More than six years after his death, the actor Alan Rickman’s private diaries are throwing new light on his decision to continue playing Severus Snape in the Harry Potter films.
Initially diagnosed with prostate cancer in 2005, the actor quietly battled the disease until his death in London in January 2016 at 69.
The diary of actor Alan Rickman, titled Madly Deeply: The Diaries of Alan Rickman, will be published by Henry Holt & Company in October. Over the weekend, The Guardian published excerpts from the diary, offering new light on his part in the Harry Potter films.
Before filming the fifth Harry Potter film, Harry Potter and the Order of the Phoenix, the actor was initially diagnosed with prostate cancer.
He had treatment and had his prostate surgically removed in January 2006. On January 30, 2006, he wrote in his journal about why he “finally” decided to agree to return for Order of the Phoenix.
I’ll say yes to HP 5, lastly. There is no up or down feeling. The position that urges “See it through” is the one that prevails. It’s your narrative, “‘ As Rickman said. A few months later, a set diary he shared in April revealed he had never been less friendly on set.
“I realise something happens as soon as that [Snape’s] ring and outfit are on,” you say. Being gregarious, friendly, and open becomes strange. The character makes me more focused and constricted. Not desirable on a movie set. With a crew, I’ve never been less talkative. Thankfully, Dan [Radcliffe] plays that part effortlessly and charmingly. Youth, he added.
Another note dated July 27, 2007, in Rickman’s journal, describes his feelings after finishing Harry Potter and the Deathly Hallows, J.K. Rowling’s last novel in the Harry Potter series.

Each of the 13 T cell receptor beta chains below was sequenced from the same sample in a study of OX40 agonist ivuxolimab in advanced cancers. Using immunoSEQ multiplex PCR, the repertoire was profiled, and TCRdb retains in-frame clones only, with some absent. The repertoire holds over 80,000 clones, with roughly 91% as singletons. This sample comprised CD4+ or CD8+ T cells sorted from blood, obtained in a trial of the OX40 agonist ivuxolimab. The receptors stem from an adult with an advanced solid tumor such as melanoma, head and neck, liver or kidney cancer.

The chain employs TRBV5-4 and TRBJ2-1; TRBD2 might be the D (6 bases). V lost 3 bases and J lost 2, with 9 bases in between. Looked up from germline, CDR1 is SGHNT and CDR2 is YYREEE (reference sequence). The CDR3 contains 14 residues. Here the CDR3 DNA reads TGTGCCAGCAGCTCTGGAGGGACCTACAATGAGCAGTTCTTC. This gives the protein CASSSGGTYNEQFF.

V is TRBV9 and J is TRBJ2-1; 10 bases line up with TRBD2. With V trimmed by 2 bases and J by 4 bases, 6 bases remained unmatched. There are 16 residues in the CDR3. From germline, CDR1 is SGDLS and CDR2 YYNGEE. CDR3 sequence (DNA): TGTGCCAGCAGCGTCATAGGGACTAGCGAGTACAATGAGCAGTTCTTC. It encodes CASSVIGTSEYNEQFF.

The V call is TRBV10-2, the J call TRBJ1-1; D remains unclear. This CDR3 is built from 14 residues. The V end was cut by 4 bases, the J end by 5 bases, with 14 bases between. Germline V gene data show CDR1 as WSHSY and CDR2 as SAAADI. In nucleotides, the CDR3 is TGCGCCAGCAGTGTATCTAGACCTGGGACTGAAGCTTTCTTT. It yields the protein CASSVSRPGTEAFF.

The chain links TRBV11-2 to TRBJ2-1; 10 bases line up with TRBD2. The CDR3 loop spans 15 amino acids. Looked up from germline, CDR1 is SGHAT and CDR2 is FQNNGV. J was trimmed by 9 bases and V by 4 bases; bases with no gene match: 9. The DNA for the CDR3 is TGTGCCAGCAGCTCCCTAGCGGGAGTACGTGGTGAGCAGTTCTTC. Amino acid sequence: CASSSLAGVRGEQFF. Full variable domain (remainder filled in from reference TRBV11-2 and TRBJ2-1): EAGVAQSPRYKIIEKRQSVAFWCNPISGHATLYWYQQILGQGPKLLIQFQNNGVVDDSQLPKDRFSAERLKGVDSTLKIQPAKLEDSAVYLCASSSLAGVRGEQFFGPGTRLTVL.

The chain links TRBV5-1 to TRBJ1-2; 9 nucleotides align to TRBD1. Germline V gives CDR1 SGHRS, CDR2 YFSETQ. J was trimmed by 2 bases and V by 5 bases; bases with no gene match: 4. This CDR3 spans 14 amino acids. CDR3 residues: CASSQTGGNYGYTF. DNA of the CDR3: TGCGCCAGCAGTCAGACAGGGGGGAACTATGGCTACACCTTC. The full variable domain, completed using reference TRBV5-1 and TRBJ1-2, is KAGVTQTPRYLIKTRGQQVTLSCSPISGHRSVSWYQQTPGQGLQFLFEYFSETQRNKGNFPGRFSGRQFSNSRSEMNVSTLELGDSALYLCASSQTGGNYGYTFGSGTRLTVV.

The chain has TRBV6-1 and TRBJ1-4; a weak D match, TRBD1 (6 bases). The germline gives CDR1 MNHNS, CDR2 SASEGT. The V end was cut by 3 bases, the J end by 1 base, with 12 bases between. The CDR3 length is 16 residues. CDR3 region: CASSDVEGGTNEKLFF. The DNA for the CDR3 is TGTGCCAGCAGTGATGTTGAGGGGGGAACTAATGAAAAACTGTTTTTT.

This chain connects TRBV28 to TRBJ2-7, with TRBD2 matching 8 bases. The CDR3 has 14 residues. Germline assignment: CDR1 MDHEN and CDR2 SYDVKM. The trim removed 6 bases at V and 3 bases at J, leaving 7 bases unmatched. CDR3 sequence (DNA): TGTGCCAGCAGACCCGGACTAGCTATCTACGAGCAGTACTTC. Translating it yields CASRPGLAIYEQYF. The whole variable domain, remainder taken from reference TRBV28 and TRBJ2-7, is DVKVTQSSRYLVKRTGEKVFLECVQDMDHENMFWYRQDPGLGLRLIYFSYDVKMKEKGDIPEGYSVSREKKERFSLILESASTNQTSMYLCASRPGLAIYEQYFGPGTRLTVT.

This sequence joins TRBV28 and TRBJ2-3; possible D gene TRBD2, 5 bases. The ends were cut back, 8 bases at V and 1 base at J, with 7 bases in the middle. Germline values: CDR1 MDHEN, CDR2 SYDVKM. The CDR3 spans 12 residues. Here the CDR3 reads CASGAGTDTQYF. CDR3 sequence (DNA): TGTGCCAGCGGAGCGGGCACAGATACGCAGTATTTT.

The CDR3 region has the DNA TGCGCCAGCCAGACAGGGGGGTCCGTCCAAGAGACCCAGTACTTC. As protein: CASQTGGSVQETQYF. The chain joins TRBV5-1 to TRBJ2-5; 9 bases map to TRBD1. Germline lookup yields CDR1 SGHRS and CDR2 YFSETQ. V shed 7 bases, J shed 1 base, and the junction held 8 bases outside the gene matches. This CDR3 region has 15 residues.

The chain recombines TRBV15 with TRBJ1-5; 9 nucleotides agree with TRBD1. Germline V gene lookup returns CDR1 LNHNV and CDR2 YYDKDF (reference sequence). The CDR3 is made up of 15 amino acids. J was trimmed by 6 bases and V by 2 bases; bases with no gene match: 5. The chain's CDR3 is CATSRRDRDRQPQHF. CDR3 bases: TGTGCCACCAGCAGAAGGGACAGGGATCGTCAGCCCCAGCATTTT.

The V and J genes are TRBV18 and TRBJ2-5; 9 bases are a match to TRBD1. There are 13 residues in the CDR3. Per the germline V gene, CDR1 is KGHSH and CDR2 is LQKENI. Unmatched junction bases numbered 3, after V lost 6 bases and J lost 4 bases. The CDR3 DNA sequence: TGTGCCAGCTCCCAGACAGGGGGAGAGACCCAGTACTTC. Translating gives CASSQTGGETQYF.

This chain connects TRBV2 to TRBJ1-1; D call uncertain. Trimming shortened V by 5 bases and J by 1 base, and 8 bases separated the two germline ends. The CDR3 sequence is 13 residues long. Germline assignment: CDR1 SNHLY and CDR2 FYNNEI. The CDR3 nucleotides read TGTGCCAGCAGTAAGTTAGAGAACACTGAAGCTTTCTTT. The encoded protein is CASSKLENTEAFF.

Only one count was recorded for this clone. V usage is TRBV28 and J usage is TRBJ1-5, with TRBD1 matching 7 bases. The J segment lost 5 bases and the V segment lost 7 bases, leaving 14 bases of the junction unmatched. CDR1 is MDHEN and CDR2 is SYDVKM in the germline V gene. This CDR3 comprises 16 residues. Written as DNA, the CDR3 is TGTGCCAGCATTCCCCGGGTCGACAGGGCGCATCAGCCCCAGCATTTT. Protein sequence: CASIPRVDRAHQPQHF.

I have read the final Harry Potter book. According to Rickman, Snape dies bravely, and Potter calls his kid Albus Severus and declares Snape one of the bravest men he has ever known.
That indeed was a rite of passage. I had a slight cliff edge to cling to seven years ago when I learned from Jo Rowling that Snape adored Lily.
He also described his initial discussion with Rowling, which began somewhat strangely and took place in October 2000.
“My initial exchange with Joanne Rowling. “She’s not here. Can I leave a message?” her sister responds. In the distance, laughing can be heard. He wrote, “Sorry about that!… ”
He continued, “There are things that only Snape & you know—you need to contact me tomorrow; no one else knows these things.” She reportedly responded, “You’re correct; call me tomorrow.”
He wrote, “Talk to Joanne Rowling again, and she nervously lets me in on a few glimpses of Snape’s backstory,” in his journal entry the following day.
Talking to her is talking to someone who experiences these tales rather than just hearing them. She acts like a channel, constantly saying things like, “Well, when he was young. You see, this, that, and the other happened,” and never says something like that. “I wanted so and so “, ‘ Rickman threw in.
After witnessing the first Harry Potter movie, he also expressed his opinion, saying, “The movie should only be seen on a big screen.” Scale and depth are added, matching the awful John Williams score. The after-party at the Savoy is far more enjoyable.